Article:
A Review of the Later Results of Insulin Treatment
BMJ (Clinical Research Edition)
In virgins the treatment mnay be effectuailly carried otLt bm ineanis of a rectal electrode, tlec procedure being similar * that utsed for heating the prostatO in men. In married womenl ani intrapelvic electrode, introduced inlto the vagina, isusd CASE T. In a girl, aged 16, the illness began at the end of 1923. The symptonms were then a general feeling of illniess and paini in the left hip. She was confined to bed for a short time, but was able to walk after this till just after Easter, 1924.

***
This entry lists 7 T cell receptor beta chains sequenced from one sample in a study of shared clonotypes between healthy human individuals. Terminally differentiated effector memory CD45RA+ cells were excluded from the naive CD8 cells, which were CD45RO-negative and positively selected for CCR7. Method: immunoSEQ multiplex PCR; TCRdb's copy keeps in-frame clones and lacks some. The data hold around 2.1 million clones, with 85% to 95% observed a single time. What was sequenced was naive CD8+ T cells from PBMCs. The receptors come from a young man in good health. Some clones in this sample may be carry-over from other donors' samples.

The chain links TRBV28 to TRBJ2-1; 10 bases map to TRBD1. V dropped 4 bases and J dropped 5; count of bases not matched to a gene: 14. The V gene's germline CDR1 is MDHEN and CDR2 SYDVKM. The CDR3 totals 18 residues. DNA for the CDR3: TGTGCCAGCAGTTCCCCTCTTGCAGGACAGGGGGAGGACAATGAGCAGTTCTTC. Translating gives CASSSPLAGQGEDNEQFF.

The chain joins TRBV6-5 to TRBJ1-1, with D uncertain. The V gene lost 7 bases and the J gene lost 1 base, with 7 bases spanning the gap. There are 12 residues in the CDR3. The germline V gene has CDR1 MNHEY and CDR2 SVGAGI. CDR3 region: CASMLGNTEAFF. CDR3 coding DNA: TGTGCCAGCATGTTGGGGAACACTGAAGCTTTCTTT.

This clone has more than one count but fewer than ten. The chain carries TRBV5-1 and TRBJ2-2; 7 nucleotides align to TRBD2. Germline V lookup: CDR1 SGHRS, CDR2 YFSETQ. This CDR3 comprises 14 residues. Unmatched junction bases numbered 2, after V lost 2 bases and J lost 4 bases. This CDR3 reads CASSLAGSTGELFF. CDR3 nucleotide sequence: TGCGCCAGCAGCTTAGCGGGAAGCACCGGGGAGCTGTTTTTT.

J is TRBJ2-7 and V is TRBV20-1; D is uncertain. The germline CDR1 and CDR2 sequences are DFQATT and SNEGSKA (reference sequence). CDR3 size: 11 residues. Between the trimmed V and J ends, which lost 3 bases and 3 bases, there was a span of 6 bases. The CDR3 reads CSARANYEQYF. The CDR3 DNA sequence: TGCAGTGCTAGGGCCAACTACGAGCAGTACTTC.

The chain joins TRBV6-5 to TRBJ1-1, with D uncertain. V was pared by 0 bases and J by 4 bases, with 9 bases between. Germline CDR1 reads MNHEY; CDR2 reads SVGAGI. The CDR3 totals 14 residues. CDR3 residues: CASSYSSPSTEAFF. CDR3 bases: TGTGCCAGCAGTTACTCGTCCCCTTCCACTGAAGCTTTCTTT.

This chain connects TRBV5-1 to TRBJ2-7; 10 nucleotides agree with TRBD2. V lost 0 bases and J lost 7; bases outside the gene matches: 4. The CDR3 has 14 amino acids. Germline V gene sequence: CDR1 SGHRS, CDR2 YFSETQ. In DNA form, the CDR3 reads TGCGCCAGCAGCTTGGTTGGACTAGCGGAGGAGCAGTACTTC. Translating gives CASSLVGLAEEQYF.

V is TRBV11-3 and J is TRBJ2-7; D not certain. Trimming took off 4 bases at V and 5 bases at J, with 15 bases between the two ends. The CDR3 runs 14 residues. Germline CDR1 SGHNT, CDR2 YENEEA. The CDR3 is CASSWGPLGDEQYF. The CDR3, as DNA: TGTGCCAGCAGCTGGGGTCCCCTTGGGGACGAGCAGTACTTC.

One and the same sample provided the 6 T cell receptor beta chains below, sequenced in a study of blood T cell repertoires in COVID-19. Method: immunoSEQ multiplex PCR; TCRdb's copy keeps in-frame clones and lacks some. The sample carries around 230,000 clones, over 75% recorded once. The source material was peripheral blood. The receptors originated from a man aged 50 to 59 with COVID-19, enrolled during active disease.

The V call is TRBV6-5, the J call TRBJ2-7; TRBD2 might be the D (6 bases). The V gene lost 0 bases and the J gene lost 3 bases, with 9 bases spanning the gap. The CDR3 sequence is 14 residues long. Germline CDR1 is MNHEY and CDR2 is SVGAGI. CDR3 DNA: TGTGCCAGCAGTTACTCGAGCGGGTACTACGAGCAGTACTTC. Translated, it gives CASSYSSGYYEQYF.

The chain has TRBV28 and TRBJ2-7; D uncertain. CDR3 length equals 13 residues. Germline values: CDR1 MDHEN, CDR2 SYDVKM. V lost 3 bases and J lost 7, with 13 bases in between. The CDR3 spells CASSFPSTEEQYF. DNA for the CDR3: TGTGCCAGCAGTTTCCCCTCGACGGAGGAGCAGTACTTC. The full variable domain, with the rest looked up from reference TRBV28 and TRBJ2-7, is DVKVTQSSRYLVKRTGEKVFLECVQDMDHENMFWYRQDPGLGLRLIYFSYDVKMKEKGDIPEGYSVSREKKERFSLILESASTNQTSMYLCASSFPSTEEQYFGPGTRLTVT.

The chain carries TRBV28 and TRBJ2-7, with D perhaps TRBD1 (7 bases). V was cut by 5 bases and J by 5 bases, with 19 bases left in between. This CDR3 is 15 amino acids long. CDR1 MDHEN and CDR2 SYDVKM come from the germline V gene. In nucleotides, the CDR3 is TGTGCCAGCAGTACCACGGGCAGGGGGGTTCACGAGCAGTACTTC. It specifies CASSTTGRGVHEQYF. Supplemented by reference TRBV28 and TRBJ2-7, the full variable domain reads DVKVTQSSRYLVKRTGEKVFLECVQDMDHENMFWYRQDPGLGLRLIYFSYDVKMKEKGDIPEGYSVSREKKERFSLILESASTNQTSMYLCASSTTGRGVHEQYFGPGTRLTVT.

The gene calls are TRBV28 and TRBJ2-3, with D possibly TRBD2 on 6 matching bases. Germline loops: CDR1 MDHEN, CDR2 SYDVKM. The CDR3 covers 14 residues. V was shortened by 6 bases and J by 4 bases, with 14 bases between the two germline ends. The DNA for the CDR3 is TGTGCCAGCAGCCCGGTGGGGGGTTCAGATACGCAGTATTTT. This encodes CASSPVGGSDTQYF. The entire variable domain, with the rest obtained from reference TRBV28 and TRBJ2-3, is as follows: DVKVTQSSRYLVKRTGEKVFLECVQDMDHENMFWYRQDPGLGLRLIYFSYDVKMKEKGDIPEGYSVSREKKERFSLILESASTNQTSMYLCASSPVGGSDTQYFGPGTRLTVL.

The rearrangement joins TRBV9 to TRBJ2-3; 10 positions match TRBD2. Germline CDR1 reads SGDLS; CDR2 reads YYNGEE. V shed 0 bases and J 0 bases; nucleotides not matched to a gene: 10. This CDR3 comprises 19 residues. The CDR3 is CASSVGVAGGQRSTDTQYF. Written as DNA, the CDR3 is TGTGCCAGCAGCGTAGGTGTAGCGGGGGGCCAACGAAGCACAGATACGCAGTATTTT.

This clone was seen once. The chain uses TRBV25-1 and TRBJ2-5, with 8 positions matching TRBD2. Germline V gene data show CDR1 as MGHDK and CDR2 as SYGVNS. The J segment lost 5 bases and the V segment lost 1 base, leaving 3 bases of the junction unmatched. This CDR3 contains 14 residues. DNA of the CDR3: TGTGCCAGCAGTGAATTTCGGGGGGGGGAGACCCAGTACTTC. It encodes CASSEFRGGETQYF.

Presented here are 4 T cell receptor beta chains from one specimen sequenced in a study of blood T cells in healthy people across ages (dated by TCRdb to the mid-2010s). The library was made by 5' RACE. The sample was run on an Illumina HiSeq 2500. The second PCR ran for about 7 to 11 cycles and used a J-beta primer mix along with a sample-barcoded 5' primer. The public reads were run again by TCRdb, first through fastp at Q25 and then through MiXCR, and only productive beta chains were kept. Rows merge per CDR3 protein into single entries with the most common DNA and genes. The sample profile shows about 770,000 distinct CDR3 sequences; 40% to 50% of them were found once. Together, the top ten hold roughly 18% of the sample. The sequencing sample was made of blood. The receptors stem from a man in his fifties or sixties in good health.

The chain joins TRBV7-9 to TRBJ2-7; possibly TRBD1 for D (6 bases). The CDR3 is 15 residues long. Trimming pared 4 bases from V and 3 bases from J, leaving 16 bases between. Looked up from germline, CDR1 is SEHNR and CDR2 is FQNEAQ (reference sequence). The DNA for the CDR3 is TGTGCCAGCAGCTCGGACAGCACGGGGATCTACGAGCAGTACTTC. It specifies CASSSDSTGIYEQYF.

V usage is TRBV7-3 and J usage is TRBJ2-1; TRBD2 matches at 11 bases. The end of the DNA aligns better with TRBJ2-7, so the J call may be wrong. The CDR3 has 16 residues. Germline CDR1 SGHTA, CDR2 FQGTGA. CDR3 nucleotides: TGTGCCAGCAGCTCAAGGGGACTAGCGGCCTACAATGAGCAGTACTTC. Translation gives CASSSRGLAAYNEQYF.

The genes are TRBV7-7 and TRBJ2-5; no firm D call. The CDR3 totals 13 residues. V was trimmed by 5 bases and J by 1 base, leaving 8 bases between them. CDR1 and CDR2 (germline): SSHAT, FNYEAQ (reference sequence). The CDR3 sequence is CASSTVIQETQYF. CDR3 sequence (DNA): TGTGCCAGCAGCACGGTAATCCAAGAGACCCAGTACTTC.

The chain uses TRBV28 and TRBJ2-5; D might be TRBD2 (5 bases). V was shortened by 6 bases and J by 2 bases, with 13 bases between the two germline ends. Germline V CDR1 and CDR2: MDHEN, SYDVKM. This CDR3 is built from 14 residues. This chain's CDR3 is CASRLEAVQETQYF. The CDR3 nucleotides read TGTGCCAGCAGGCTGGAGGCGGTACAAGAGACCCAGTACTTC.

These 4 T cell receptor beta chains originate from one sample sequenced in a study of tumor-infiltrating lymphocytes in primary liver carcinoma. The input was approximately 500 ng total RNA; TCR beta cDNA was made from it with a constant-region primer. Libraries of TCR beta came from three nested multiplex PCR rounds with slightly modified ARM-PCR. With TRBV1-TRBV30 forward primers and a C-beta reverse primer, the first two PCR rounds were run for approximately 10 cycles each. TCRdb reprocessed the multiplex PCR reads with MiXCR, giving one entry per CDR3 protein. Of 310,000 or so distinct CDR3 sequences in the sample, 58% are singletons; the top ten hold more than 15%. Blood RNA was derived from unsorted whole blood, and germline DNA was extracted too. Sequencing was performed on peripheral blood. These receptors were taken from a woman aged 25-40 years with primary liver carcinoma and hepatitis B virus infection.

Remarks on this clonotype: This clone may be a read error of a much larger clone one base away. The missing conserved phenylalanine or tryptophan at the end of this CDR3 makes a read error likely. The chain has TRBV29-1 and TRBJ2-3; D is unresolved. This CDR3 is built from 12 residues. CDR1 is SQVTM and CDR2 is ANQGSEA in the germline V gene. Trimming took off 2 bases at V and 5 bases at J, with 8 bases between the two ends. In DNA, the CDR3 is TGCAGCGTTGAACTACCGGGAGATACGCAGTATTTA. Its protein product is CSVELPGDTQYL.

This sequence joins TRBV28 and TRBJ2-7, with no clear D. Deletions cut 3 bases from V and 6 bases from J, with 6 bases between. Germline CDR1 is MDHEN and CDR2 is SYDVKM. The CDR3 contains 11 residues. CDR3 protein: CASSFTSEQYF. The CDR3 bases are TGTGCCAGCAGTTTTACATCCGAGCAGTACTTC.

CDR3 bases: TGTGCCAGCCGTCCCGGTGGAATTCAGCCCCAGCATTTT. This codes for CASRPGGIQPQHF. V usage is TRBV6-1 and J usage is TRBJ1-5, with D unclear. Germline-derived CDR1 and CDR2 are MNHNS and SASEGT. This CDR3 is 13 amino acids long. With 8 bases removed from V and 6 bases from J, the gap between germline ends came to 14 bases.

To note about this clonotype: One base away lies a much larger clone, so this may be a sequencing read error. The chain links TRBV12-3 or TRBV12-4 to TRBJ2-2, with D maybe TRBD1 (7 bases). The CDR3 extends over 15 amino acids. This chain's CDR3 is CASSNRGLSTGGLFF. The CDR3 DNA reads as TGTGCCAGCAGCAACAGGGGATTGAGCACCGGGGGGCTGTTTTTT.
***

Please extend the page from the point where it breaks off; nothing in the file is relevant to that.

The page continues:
... l this time the knees became swollen and stiff, and when admitted to the. Vest Middlesex Hospital on May 1st she was unable to walk. Most of the joints were affected, the knees and wrists most severely. Whlen first seen the knees were flexed and could not be extended beyond a right angle, and the wrists were fixed in an extended position; the patient was thin and anaemic. Diathermy wyas applied by a rectal electrode on eight occasions, over a period fr om June 2nd to June 30th, 1924. At tlhe end of this time the knees could be completely extended and there was full range of movemenit of the wrists and fingers. There wk-3re nio pains anid she was beginning to walk. Synovial swelling of tlhe knees was still present. The quadriceps extensor muscles, especially tlle vastus internus, in both limbs were wasted. Massage and exercises were then commenced. On August 8th her general condition was good and she walked fairly well, but with an awkward gait. On November 3rd shc walked well. All joints were freely movable. There was slight swellinig of the yi-rists and knees. On November 27th the wrists and knees were s ff11 slightly swollen. She was tlhen doing physical exercises, incluiding skipping. At Clhristmas, 1925, complete functional restoration of all joints lbad t.aken place. She was fat and well, but still had an awkward gait. Menstruation had started at the age of 15, and bad been regular for six months. It then ceased for six months. At the end of this time it was re-established and remain-ed regular aft elrwards. " CASE II. A woman, aged 40, suffered from generalized arthritis resulting usi much suffering and ill health. She was so cripple.d as to be hardly able to walk with the aid of two sticks. She was thin aind had a sallow, unhealthy appearance. There was a marked tendency to growth of hair on the face. The wrists, knees, and ankles were swollen, painful, and tender. The right knee could be fully extended, but the left was flexed and could niot be extended and the patella was fixed. The left hip was flexed and fixed in that position. The illness had begun two and a lhalf years previously, and she had lhad a long course of treaLmoent, il;eIuding various forms of electrical treatment. During this the tonsils had been removed without effect. Treatment by diatlier my applied by a rectal electLrode was begun on Januarv 24tl, 1924. At the end of one month her general hiealth had much improved, and she had gai-ned 7 lb. in weight. The joints were more movable and almost free from pain. Treatment was theni left off till November, when she was found to have continued to improve during the interval. Her general lhealtlh was good and pain slight. The right knee was niornial, the left knee only slightly movable fr-om the fixed position of 120 degrees. The left hip was' still fixed. The treatment was renewed for one month and then left off till March, 1925. At this time her general health was good. There was no pain, but thie left knee remained flexed to 120 degrees and almost fxed. Durinig the last course of treatment she lhad menstiuated quiite normally, though the periods had been absent for four or five years previously. X-rav examination of the-left knee showed diminution of joint space, great lipping of upper and. lower margins of tqile pal ella with osteophytic formation" and extensive lipping of tibia and fibula at joint surfaces, with a fair amount of bone dest ruction. It is obvious that when the destruction and Inew bone formiation in the joint has advanced to such a confdition as existed in this case in th-e left knee, restoriatioen (if funcietion is outt of the questioni. The treatmenit resulted, hlowever in relief of paiin and in restoration of function in the other joints, and a retui-n to good general lhealth. It is only w%vh-en the arthritis is recent anid destruction and o0rganic changes of bone have not proceeded beyond a eertain point, thafit comnplete functional restoration im:ay be obtainedl, as ocetii-e(l in the first of these tw-o cases. Both of these patienits were vir-ginis, anid in neither w-as there any evidenco of infectioni of tlhe pelvic or11gans. In both there was evidence, apart from tho artlhritis, of .deficiency of ovarian interlnal secietion. In thle youniger of the tw-o patients it may be conisidered douibtfuil wlhether ;4)ie onset of puberty can be considered alnormal. There is,liowever, some evidence of deficiency of ovarian internial secretion in the interval of amenorrlhoea after the original onset of menstruatioln. In the older there was evidenice of (leficiency of ovarian internal secretion in the early cessationl of menstrulation and in the growth of hair oni the fasce?. It is noteworthy that in this case, as inl somze others .fa simlilar kindl treated in this w-ay, thle menses appeared after hlavinlg ceased for some y'ears. Corrobsoration of theb possibility of .stimullatinga thle formation of thle ovarian hormonle by heatinlg thle pelvic organls consists in the relief by tllis means of subjective symptoms and irregular haemorrhage dlue to the deficiency of ovarian internal secretion at the m-leniopauise. Several suceli resuilts have been obtained recently in this way in the electrical de)artment of St. Bartholomew's Hospital. The object of this paper is to puit forward tlhe conitention that therce exist cases of artlhritis occlrricg at eitlher enid of uninsti-tial life whiich ar-e inot due to inlfectioll, that in some of these, at all events, thle arthritis is ChIC to deficiencv of ovarianihornmone, an(d that in thcese the ar-liritis and accomnpaii-ying ill health are efficiently treated by heating'thie pelvic organs by meains of diatheriny. This is the first of a series of articles which we hop-e to publish on work carried oiit in the electrical departments of St. Bartholomew's and West Middilese Hospitols on the treatment of arthlitis and of gynaccolog,ical caseS. ASSISTANT PHYSICIAN TO THE GENERAL HOSPITAL, PHYSICIAN TO THE CHILDREN'S HOSPITAL, BIRMINGHAM. INthis paper I propose to review the results obtained by the insulin treatment of 100 cases of diabetes, in all of which the treatment began over a year ago, and in rather more thanl half of w-ihiclh it lhas continiued for nearly two years. Detailed con-sideration of ealrly progress under insulin treatment will be omitted-first, becauise tilis matter hias already been extensi-elyreported, and it is lnow well known that the vast majority of cases (lo very w--ell in tlhe in-itial period; and secondly, because tlie progress of patients after their retuirni to ordinary life is a matter of greater practical importance. The cases Ilave been taken in strict chronological order, and no case of any type that has received ilnsulini treatmenit for diabetes has beeni excluded, withl the exception of 15 patients it hias been impossible to trace. Of the 100 cases (44 in hospital, 56 in private) wlhose records are available, 25 are now dead (13 in lhospital practice, anid 12 in pri-ate); '15 deatlhs occurred durinig tlhe early period of treatliient, the remainider w-ithini a few nmonthis of beginlinig insullin. C('tses of Death. In no fewer than 17 of tlhe 25 cases it was clear that death resulted from some comnplication of the diabetes: 5 of them had severe tuberculosis (4 p-ulmoniary and 1 renal); gangrene was presenit in 4; 2 patients diedl of angina, anid 2 of heart failure witlhouit coma (both were over 70 wlhen insulin treatment was tried as a last resort); 3 cases had gross septic infectionis (1 mastoid disease, 1 pyoneplirosis, anid 1 iselio-rectal abscess); 1 case of renal infantilisro with slight diabetes died of utraemia; 7 cases died of coma that was apparently uncomplicated (there were post-inortein examinations in 3 onlyl). In 2 early cases -which oceurred when the supply of -ijisulin was limited the treatment was inadequate; 2 others were of the special tylw of coma to be described later; in 1 ease dleatlh followed rapidly from coma when inisulin was left off againist advice and an unirestricted (liet was takeni; the treatment of the 2 remaining cases was beguni wlhen the coma was far advanced. Oine patient died as the result of ilisulin treatment, a woman witih diabetes of moderate severity whlo was doing well wlhen she sucddenly became unconscious. The diagnosis of hypoglyeaemia was made atu once, and glucose was given intravenously. She appeared to rally slightly and a small injectioln of adrenalinee *As made intravenously to expedite recov-ery, but ventriculai fibrillatioln occurred and was immediately fatal. Death was probably due to the adrenaline, and this case demonstrates again the danger of the intraven-lous injection of this drug. An examination of these details shows tthat the 25 per cent. mortality recorded in this series gives too serious an * Rein,r tile substance of a post-gradtuate lectutre al the General Ilospital, Birmingham.